Sanak (2021)

Rating: B

Dir: Kanishk Varma
Star: Vidyut Jammwal, Neha Dhupia, Chandan Roy Sanyal, Rukmini Maitra

Rather superfluously subtitled “Hope Under Siege,” this is an entirely shameless Die Hard knock-off from India. Though if you’re concerned about the whole Bollywood thing (and, I should point out, we are not), you needn’t worry – there’s just the one cringily sentimental song. Well, until the end credits, which unfold over the hero doing the typical lip-sync and energetic dance thing. I do feel A Good Day to Die Hard would have been markedly improved by a Bruce Willis musical number or two. This still works very effectively, for two main reasons. Firstly, the makers leave the winning parts of the formula alone. Secondly, the action has been beefed up, courtesy of former Jackie Chan acolyte, Andy Long Nguyen.

Storywise, we have Vivaan Ahuja (Jammwal), who goes to the hospital to pick up his wife, Anshika (Maitra), after she has had heart surgery. That’ll be the cringily sentimental song. Unfortunately – or fortunately – his visit coincides with an attack on the facility by a group of mercenaries. This is led by Captain Saju (Sanyal), with the aim of liberating an imprisoned arms dealer receiving treatment there. Naturally, Vivaan is stuck inside with the terrorists: though, of course, it’s more accurate to say, they’re stuck inside with him… Fill in the rest yourself. Innocent civilians are killed, villains picked off, etc. The main twist is, the authorities are generally competent, led by ACP Jayati Bharghav  (Dhupia). She has issues of her own, since her daughter is one of the hostages, something she can’t let her superiors know.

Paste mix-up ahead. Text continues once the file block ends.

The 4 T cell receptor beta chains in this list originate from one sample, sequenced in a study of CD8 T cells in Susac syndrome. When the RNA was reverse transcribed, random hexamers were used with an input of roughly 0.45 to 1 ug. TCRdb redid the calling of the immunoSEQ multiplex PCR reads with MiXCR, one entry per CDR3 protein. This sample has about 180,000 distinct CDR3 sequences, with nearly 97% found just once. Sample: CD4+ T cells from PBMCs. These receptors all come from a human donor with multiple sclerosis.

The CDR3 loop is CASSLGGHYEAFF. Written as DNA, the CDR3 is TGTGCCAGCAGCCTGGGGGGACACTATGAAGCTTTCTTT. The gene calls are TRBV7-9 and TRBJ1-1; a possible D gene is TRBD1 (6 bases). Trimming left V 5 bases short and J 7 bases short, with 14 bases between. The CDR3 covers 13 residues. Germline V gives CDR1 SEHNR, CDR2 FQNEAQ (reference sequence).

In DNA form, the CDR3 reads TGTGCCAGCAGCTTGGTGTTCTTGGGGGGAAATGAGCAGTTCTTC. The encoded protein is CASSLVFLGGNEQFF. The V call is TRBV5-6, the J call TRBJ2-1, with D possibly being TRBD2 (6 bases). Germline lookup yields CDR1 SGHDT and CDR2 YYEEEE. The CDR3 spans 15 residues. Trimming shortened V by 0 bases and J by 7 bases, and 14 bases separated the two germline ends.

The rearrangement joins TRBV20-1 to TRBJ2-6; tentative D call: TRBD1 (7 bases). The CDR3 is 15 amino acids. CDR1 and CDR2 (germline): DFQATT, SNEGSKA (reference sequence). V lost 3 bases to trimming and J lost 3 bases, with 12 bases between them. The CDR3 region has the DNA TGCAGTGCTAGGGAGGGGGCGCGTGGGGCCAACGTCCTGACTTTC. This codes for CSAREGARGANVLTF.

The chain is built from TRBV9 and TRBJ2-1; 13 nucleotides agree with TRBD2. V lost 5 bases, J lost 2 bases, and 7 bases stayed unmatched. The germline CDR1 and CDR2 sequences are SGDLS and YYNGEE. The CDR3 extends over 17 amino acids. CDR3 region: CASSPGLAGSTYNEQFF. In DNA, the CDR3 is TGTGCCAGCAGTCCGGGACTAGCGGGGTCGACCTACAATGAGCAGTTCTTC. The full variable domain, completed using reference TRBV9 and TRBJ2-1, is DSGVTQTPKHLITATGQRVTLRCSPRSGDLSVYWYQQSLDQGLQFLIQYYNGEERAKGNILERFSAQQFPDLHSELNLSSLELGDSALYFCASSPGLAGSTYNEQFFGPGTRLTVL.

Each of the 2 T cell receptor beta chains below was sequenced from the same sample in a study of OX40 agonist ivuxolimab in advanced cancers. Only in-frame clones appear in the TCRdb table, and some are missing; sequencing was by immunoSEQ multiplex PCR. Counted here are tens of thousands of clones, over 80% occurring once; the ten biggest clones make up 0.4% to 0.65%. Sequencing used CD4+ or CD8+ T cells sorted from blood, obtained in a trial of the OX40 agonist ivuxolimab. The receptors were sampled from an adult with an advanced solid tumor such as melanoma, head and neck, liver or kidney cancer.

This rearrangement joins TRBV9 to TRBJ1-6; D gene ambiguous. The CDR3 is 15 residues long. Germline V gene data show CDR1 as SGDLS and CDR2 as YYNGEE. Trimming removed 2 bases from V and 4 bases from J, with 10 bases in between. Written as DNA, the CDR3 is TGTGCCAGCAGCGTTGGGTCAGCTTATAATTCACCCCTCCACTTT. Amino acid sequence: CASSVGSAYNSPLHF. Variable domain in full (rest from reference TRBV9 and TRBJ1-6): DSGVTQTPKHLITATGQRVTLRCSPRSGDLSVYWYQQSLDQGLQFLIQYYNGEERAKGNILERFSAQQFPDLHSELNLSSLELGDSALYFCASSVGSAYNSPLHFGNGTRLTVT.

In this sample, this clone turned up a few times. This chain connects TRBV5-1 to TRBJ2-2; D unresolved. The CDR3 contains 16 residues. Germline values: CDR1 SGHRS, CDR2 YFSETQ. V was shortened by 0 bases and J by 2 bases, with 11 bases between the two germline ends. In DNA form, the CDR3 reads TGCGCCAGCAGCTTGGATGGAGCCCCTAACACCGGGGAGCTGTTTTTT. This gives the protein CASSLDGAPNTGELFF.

Conveniently, Vivaan is an MMA coach, so there is rather less gun-play and more fisticuffs – Saju jokes they’re on a limited budget, and the terrorists need to save bullets. Enter Long, who choreographs a series of excellent set-pieces between the hero and his enemies (conveniently, also well-versed in hand-to-hand-combat), which are as entertaining as any movie I’ve seen this year. In particular, the use of props is great, from the magnetic power of an MRI machine to a pilates ball, and reminiscent of old-school Sammo Hung. As the poster suggest, the movie also offers a baby-rescuing sequence clearly inspired by Hard Boiled; that’s likely a clone too far, because no-one does John Woo like John Woo.

It’s hard to mind too much, as the film does most things right, even if there are few developments this side of thoroughly expected. to anyone who has seen Die Hard. For example, the bad guys become aware the fly in their ointment has a spouse in their hostages, and the fact several floors of the building are under construction, also comes into play. To absolutely nobody’s surprise, it all ends up in Vivaan going one-on-one with Captain Saju. It’s definitely an upgrade from John McClane vs. Hans Gruber, since Alan Rickman was not being coached by a top-tier action choreographer. However, the most amazing thing is likely the budget: 10 crores, which is a mere $1.25 million at the current exchange rate. Suddenly, outsourcing to India makes a great deal more sense.